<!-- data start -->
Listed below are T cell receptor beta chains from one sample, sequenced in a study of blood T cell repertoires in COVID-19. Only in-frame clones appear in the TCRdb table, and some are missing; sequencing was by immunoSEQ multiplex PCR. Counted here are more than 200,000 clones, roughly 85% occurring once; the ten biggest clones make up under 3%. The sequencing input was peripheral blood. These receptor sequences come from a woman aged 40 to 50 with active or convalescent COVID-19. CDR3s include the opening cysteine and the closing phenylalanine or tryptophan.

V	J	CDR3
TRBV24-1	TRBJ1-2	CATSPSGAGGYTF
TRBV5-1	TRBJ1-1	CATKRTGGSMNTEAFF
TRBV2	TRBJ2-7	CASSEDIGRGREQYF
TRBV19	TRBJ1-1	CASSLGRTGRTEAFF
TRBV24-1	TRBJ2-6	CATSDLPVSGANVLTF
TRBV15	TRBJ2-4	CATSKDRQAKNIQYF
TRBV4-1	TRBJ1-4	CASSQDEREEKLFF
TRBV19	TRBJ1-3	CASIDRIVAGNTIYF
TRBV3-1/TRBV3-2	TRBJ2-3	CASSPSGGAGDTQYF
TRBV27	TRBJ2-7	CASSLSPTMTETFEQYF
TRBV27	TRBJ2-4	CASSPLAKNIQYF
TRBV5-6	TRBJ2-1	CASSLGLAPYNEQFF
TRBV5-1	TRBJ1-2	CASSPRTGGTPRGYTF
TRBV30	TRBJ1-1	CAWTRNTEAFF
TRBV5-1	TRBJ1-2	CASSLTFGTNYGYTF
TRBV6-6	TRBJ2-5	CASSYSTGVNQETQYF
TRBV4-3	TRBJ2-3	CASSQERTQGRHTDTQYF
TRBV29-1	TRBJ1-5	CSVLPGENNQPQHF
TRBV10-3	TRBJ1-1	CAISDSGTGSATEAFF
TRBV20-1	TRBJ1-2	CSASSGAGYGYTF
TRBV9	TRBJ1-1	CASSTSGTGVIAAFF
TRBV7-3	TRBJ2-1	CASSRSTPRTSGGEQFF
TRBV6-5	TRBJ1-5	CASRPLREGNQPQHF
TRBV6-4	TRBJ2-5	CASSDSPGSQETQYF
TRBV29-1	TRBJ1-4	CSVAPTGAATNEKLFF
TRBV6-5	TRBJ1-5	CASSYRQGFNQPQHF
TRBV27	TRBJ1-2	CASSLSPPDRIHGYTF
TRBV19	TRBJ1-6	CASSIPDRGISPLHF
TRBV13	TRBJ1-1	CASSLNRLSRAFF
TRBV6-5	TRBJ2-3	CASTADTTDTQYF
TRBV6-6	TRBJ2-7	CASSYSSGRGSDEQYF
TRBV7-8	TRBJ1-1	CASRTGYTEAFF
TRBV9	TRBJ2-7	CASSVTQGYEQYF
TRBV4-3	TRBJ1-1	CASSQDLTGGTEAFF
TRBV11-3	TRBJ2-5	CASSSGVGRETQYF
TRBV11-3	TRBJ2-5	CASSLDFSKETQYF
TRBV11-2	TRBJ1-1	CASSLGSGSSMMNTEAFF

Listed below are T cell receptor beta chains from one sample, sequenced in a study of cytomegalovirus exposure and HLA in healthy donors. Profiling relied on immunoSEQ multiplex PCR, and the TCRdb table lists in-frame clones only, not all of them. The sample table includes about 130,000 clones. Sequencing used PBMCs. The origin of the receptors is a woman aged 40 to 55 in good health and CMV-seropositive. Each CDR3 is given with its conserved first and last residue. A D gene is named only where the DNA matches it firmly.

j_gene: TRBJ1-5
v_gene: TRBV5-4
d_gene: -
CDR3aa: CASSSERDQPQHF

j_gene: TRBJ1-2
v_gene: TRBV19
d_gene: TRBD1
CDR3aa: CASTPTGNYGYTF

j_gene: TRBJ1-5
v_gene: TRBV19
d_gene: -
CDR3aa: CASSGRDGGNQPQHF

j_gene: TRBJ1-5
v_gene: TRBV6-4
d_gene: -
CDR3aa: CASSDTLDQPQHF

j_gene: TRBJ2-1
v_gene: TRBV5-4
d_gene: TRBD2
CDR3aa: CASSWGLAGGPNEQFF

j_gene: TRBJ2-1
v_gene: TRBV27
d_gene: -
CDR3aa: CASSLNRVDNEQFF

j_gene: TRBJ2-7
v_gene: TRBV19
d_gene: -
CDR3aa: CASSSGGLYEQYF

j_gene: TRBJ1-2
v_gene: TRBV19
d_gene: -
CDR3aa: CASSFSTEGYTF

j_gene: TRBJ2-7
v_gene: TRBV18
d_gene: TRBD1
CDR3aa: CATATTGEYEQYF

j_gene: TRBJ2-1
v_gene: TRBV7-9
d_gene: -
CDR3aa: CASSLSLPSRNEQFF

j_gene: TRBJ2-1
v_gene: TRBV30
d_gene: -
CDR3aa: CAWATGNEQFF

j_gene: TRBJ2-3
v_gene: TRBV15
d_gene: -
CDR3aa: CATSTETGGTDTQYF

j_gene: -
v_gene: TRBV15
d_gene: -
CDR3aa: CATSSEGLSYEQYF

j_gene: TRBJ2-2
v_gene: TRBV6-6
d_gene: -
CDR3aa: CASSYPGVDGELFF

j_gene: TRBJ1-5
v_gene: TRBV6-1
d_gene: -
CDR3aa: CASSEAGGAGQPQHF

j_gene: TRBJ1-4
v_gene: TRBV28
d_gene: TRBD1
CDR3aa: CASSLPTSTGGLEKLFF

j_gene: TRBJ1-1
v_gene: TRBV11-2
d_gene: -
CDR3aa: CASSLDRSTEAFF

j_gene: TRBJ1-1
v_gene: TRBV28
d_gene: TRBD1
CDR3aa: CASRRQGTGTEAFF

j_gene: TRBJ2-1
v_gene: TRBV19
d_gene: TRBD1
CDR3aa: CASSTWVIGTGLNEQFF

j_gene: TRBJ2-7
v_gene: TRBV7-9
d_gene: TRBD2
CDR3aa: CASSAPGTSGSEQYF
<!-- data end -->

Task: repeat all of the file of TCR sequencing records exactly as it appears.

Listed below are T cell receptor beta chains from one sample, sequenced in a study of blood T cell repertoires in COVID-19. Only in-frame clones appear in the TCRdb table, and some are missing; sequencing was by immunoSEQ multiplex PCR. Counted here are more than 200,000 clones, roughly 85% occurring once; the ten biggest clones make up under 3%. The sequencing input was peripheral blood. These receptor sequences come from a woman aged 40 to 50 with active or convalescent COVID-19. CDR3s include the opening cysteine and the closing phenylalanine or tryptophan.

V	J	CDR3
TRBV24-1	TRBJ1-2	CATSPSGAGGYTF
TRBV5-1	TRBJ1-1	CATKRTGGSMNTEAFF
TRBV2	TRBJ2-7	CASSEDIGRGREQYF
TRBV19	TRBJ1-1	CASSLGRTGRTEAFF
TRBV24-1	TRBJ2-6	CATSDLPVSGANVLTF
TRBV15	TRBJ2-4	CATSKDRQAKNIQYF
TRBV4-1	TRBJ1-4	CASSQDEREEKLFF
TRBV19	TRBJ1-3	CASIDRIVAGNTIYF
TRBV3-1/TRBV3-2	TRBJ2-3	CASSPSGGAGDTQYF
TRBV27	TRBJ2-7	CASSLSPTMTETFEQYF
TRBV27	TRBJ2-4	CASSPLAKNIQYF
TRBV5-6	TRBJ2-1	CASSLGLAPYNEQFF
TRBV5-1	TRBJ1-2	CASSPRTGGTPRGYTF
TRBV30	TRBJ1-1	CAWTRNTEAFF
TRBV5-1	TRBJ1-2	CASSLTFGTNYGYTF
TRBV6-6	TRBJ2-5	CASSYSTGVNQETQYF
TRBV4-3	TRBJ2-3	CASSQERTQGRHTDTQYF
TRBV29-1	TRBJ1-5	CSVLPGENNQPQHF
TRBV10-3	TRBJ1-1	CAISDSGTGSATEAFF
TRBV20-1	TRBJ1-2	CSASSGAGYGYTF
TRBV9	TRBJ1-1	CASSTSGTGVIAAFF
TRBV7-3	TRBJ2-1	CASSRSTPRTSGGEQFF
TRBV6-5	TRBJ1-5	CASRPLREGNQPQHF
TRBV6-4	TRBJ2-5	CASSDSPGSQETQYF
TRBV29-1	TRBJ1-4	CSVAPTGAATNEKLFF
TRBV6-5	TRBJ1-5	CASSYRQGFNQPQHF
TRBV27	TRBJ1-2	CASSLSPPDRIHGYTF
TRBV19	TRBJ1-6	CASSIPDRGISPLHF
TRBV13	TRBJ1-1	CASSLNRLSRAFF
TRBV6-5	TRBJ2-3	CASTADTTDTQYF
TRBV6-6	TRBJ2-7	CASSYSSGRGSDEQYF
TRBV7-8	TRBJ1-1	CASRTGYTEAFF
TRBV9	TRBJ2-7	CASSVTQGYEQYF
TRBV4-3	TRBJ1-1	CASSQDLTGGTEAFF
TRBV11-3	TRBJ2-5	CASSSGVGRETQYF
TRBV11-3	TRBJ2-5	CASSLDFSKETQYF
TRBV11-2	TRBJ1-1	CASSLGSGSSMMNTEAFF

Listed below are T cell receptor beta chains from one sample, sequenced in a study of cytomegalovirus exposure and HLA in healthy donors. Profiling relied on immunoSEQ multiplex PCR, and the TCRdb table lists in-frame clones only, not all of them. The sample table includes about 130,000 clones. Sequencing used PBMCs. The origin of the receptors is a woman aged 40 to 55 in good health and CMV-seropositive. Each CDR3 is given with its conserved first and last residue. A D gene is named only where the DNA matches it firmly.

j_gene: TRBJ1-5
v_gene: TRBV5-4
d_gene: -
CDR3aa: CASSSERDQPQHF

j_gene: TRBJ1-2
v_gene: TRBV19
d_gene: TRBD1
CDR3aa: CASTPTGNYGYTF

j_gene: TRBJ1-5
v_gene: TRBV19
d_gene: -
CDR3aa: CASSGRDGGNQPQHF

j_gene: TRBJ1-5
v_gene: TRBV6-4
d_gene: -
CDR3aa: CASSDTLDQPQHF

j_gene: TRBJ2-1
v_gene: TRBV5-4
d_gene: TRBD2
CDR3aa: CASSWGLAGGPNEQFF

j_gene: TRBJ2-1
v_gene: TRBV27
d_gene: -
CDR3aa: CASSLNRVDNEQFF

j_gene: TRBJ2-7
v_gene: TRBV19
d_gene: -
CDR3aa: CASSSGGLYEQYF

j_gene: TRBJ1-2
v_gene: TRBV19
d_gene: -
CDR3aa: CASSFSTEGYTF

j_gene: TRBJ2-7
v_gene: TRBV18
d_gene: TRBD1
CDR3aa: CATATTGEYEQYF

j_gene: TRBJ2-1
v_gene: TRBV7-9
d_gene: -
CDR3aa: CASSLSLPSRNEQFF

j_gene: TRBJ2-1
v_gene: TRBV30
d_gene: -
CDR3aa: CAWATGNEQFF

j_gene: TRBJ2-3
v_gene: TRBV15
d_gene: -
CDR3aa: CATSTETGGTDTQYF

j_gene: -
v_gene: TRBV15
d_gene: -
CDR3aa: CATSSEGLSYEQYF

j_gene: TRBJ2-2
v_gene: TRBV6-6
d_gene: -
CDR3aa: CASSYPGVDGELFF

j_gene: TRBJ1-5
v_gene: TRBV6-1
d_gene: -
CDR3aa: CASSEAGGAGQPQHF

j_gene: TRBJ1-4
v_gene: TRBV28
d_gene: TRBD1
CDR3aa: CASSLPTSTGGLEKLFF

j_gene: TRBJ1-1
v_gene: TRBV11-2
d_gene: -
CDR3aa: CASSLDRSTEAFF

j_gene: TRBJ1-1
v_gene: TRBV28
d_gene: TRBD1
CDR3aa: CASRRQGTGTEAFF

j_gene: TRBJ2-1
v_gene: TRBV19
d_gene: TRBD1
CDR3aa: CASSTWVIGTGLNEQFF

j_gene: TRBJ2-7
v_gene: TRBV7-9
d_gene: TRBD2
CDR3aa: CASSAPGTSGSEQYF